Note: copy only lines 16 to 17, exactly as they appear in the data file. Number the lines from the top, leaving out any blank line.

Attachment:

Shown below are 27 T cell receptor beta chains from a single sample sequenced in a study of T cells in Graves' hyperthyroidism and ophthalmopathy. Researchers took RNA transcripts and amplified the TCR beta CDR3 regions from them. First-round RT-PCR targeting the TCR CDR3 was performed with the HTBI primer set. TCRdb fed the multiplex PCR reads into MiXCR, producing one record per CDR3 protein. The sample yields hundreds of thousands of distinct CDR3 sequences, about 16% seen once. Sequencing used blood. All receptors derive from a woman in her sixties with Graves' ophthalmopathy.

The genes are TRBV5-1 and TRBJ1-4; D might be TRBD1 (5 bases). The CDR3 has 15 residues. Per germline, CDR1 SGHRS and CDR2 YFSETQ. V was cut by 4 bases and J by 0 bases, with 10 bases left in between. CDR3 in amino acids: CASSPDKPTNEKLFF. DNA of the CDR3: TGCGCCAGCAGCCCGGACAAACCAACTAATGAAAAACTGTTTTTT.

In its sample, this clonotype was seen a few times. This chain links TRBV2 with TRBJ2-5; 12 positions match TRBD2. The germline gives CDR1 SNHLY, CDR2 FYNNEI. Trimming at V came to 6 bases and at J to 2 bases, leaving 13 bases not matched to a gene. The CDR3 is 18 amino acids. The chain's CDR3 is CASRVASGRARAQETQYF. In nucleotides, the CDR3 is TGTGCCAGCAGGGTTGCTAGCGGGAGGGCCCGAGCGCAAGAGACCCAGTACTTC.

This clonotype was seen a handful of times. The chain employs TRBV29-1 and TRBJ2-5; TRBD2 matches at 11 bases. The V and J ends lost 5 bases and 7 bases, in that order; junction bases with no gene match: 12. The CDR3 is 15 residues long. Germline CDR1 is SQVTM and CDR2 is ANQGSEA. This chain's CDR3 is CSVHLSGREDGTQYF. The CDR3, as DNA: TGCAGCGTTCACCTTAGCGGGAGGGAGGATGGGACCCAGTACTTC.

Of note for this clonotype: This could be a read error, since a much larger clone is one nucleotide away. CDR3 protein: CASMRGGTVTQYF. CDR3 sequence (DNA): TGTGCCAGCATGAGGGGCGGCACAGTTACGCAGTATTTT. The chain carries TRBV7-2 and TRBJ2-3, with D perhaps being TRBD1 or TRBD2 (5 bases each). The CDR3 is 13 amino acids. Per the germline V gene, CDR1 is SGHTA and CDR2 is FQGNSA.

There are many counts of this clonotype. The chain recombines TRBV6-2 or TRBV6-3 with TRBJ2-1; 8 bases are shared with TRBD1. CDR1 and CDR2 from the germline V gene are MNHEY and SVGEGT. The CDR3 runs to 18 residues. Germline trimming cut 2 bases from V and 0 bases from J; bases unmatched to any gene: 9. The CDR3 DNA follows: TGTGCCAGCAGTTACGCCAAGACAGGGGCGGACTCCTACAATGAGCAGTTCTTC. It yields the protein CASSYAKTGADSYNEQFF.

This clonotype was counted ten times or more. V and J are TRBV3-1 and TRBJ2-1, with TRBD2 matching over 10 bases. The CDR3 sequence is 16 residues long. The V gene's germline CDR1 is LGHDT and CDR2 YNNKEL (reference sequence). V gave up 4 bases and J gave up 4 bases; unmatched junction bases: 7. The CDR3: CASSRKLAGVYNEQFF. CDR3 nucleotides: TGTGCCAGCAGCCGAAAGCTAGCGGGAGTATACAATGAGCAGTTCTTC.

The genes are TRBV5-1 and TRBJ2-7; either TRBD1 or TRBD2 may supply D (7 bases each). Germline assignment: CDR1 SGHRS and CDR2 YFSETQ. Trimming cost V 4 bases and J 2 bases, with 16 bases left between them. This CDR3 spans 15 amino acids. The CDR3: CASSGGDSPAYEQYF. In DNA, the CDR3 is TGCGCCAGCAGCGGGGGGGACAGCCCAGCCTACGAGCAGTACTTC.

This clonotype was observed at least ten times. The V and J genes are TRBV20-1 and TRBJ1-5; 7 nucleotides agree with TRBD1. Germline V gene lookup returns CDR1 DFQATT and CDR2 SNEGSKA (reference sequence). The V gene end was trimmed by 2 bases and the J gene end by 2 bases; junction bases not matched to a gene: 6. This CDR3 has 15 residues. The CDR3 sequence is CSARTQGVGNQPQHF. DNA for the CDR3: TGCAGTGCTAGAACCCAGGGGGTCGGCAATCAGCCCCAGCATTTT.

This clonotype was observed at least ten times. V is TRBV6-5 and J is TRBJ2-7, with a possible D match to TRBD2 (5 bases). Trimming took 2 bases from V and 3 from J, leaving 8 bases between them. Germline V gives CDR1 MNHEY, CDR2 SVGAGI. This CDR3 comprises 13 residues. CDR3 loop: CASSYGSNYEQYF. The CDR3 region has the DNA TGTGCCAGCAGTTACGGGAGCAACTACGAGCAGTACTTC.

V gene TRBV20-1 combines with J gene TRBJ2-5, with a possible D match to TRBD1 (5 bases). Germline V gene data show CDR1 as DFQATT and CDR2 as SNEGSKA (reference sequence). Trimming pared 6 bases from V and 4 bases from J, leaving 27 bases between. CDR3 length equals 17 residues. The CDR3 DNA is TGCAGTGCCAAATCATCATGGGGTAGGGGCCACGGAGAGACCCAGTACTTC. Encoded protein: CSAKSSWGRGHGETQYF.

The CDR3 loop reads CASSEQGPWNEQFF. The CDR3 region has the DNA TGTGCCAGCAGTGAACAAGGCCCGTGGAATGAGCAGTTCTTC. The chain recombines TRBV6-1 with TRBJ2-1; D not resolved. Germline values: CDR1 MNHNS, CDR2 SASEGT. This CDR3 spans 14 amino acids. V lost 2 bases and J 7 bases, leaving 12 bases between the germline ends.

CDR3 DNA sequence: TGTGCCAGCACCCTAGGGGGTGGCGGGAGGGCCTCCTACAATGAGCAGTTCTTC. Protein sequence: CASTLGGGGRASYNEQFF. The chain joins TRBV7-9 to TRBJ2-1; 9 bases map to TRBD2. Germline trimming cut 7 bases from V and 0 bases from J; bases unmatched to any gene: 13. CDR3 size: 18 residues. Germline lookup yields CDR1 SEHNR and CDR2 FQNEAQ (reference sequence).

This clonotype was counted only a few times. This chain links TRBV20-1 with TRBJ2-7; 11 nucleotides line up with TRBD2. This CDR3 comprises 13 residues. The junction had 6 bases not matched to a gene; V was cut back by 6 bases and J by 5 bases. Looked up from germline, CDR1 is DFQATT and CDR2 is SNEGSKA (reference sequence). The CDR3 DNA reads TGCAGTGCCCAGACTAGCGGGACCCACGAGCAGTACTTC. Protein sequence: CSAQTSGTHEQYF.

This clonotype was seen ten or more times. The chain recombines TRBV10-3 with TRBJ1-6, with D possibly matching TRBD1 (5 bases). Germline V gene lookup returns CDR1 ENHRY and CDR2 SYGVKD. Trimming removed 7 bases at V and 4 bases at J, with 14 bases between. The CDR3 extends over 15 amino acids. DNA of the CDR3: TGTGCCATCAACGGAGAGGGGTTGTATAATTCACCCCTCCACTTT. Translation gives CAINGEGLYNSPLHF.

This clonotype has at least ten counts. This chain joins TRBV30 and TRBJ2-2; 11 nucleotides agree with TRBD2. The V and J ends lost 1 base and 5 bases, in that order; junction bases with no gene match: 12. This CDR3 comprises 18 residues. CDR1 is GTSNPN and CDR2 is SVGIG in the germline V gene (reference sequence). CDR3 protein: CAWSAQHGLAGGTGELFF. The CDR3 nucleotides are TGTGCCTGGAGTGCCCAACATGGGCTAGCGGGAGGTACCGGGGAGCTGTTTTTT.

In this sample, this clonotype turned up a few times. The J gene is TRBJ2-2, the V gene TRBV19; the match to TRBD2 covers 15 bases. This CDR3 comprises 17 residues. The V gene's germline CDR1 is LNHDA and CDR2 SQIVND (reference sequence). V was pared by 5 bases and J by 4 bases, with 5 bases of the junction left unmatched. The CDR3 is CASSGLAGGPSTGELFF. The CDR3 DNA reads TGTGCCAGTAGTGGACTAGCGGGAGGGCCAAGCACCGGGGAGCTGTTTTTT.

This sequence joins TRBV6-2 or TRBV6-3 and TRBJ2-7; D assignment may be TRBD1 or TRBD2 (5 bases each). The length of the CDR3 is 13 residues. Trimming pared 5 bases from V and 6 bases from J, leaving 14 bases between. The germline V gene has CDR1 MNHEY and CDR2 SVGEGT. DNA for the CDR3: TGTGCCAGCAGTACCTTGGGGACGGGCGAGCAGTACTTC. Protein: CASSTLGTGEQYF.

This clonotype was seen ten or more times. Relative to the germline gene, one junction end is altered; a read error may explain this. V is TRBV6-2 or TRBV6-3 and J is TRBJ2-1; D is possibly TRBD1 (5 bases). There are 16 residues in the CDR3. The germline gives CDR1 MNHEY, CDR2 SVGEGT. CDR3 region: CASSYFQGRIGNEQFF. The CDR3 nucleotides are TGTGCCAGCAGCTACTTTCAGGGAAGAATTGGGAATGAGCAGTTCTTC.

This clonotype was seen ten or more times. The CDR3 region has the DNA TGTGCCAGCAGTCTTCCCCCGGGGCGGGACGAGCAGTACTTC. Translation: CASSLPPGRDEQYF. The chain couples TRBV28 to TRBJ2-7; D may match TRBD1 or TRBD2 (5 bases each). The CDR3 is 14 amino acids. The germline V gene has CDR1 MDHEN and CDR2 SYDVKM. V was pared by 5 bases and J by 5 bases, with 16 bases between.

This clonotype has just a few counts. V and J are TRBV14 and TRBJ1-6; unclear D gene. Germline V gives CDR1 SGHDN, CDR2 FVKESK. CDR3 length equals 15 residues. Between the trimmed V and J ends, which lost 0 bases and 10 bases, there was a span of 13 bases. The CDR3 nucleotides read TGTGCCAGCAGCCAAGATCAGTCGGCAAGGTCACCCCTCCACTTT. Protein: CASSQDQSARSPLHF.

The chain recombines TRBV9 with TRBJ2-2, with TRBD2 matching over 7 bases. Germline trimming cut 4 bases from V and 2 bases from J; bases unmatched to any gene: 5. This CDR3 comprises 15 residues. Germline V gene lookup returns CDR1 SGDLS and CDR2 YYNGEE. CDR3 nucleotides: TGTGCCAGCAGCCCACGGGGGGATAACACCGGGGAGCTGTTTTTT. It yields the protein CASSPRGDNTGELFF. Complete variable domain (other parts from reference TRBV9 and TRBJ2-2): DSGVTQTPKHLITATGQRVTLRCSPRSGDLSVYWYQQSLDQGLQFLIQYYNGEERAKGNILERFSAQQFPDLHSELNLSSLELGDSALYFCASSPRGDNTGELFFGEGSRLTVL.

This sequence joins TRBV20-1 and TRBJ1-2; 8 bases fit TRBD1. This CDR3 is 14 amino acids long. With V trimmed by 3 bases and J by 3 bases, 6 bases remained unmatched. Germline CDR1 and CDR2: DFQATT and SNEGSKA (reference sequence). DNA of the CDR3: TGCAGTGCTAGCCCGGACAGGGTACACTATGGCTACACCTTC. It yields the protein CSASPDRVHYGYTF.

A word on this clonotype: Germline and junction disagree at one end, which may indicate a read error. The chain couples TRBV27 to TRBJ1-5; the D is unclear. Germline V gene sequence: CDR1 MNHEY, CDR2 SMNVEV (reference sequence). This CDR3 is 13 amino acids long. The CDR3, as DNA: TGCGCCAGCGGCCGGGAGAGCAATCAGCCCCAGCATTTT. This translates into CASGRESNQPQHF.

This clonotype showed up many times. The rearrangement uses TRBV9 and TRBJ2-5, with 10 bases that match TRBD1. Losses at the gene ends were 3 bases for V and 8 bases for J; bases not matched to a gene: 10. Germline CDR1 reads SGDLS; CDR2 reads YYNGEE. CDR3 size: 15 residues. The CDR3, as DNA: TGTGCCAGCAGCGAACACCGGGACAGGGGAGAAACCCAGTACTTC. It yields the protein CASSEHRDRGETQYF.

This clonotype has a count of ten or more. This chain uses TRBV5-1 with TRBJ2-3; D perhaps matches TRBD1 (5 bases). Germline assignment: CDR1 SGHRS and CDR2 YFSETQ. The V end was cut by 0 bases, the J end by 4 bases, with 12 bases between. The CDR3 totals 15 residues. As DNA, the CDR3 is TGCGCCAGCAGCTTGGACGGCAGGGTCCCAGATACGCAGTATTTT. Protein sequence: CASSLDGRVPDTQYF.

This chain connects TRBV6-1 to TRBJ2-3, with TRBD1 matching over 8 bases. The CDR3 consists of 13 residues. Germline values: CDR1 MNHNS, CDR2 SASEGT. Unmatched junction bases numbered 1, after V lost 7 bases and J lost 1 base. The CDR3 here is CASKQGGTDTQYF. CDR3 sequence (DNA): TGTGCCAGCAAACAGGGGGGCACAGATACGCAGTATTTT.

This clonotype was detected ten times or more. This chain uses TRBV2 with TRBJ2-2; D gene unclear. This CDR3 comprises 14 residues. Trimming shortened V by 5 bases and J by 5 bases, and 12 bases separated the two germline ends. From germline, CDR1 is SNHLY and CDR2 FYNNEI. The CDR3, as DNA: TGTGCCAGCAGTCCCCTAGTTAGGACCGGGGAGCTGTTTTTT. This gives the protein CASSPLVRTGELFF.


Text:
This clonotype has at least ten counts. This chain joins TRBV30 and TRBJ2-2; 11 nucleotides agree with TRBD2. The V and J ends lost 1 base and 5 bases, in that order; junction bases with no gene match: 12. This CDR3 comprises 18 residues. CDR1 is GTSNPN and CDR2 is SVGIG in the germline V gene (reference sequence). CDR3 protein: CAWSAQHGLAGGTGELFF. The CDR3 nucleotides are TGTGCCTGGAGTGCCCAACATGGGCTAGCGGGAGGTACCGGGGAGCTGTTTTTT.

In this sample, this clonotype turned up a few times. The J gene is TRBJ2-2, the V gene TRBV19; the match to TRBD2 covers 15 bases. This CDR3 comprises 17 residues. The V gene's germline CDR1 is LNHDA and CDR2 SQIVND (reference sequence). V was pared by 5 bases and J by 4 bases, with 5 bases of the junction left unmatched. The CDR3 is CASSGLAGGPSTGELFF. The CDR3 DNA reads TGTGCCAGTAGTGGACTAGCGGGAGGGCCAAGCACCGGGGAGCTGTTTTTT.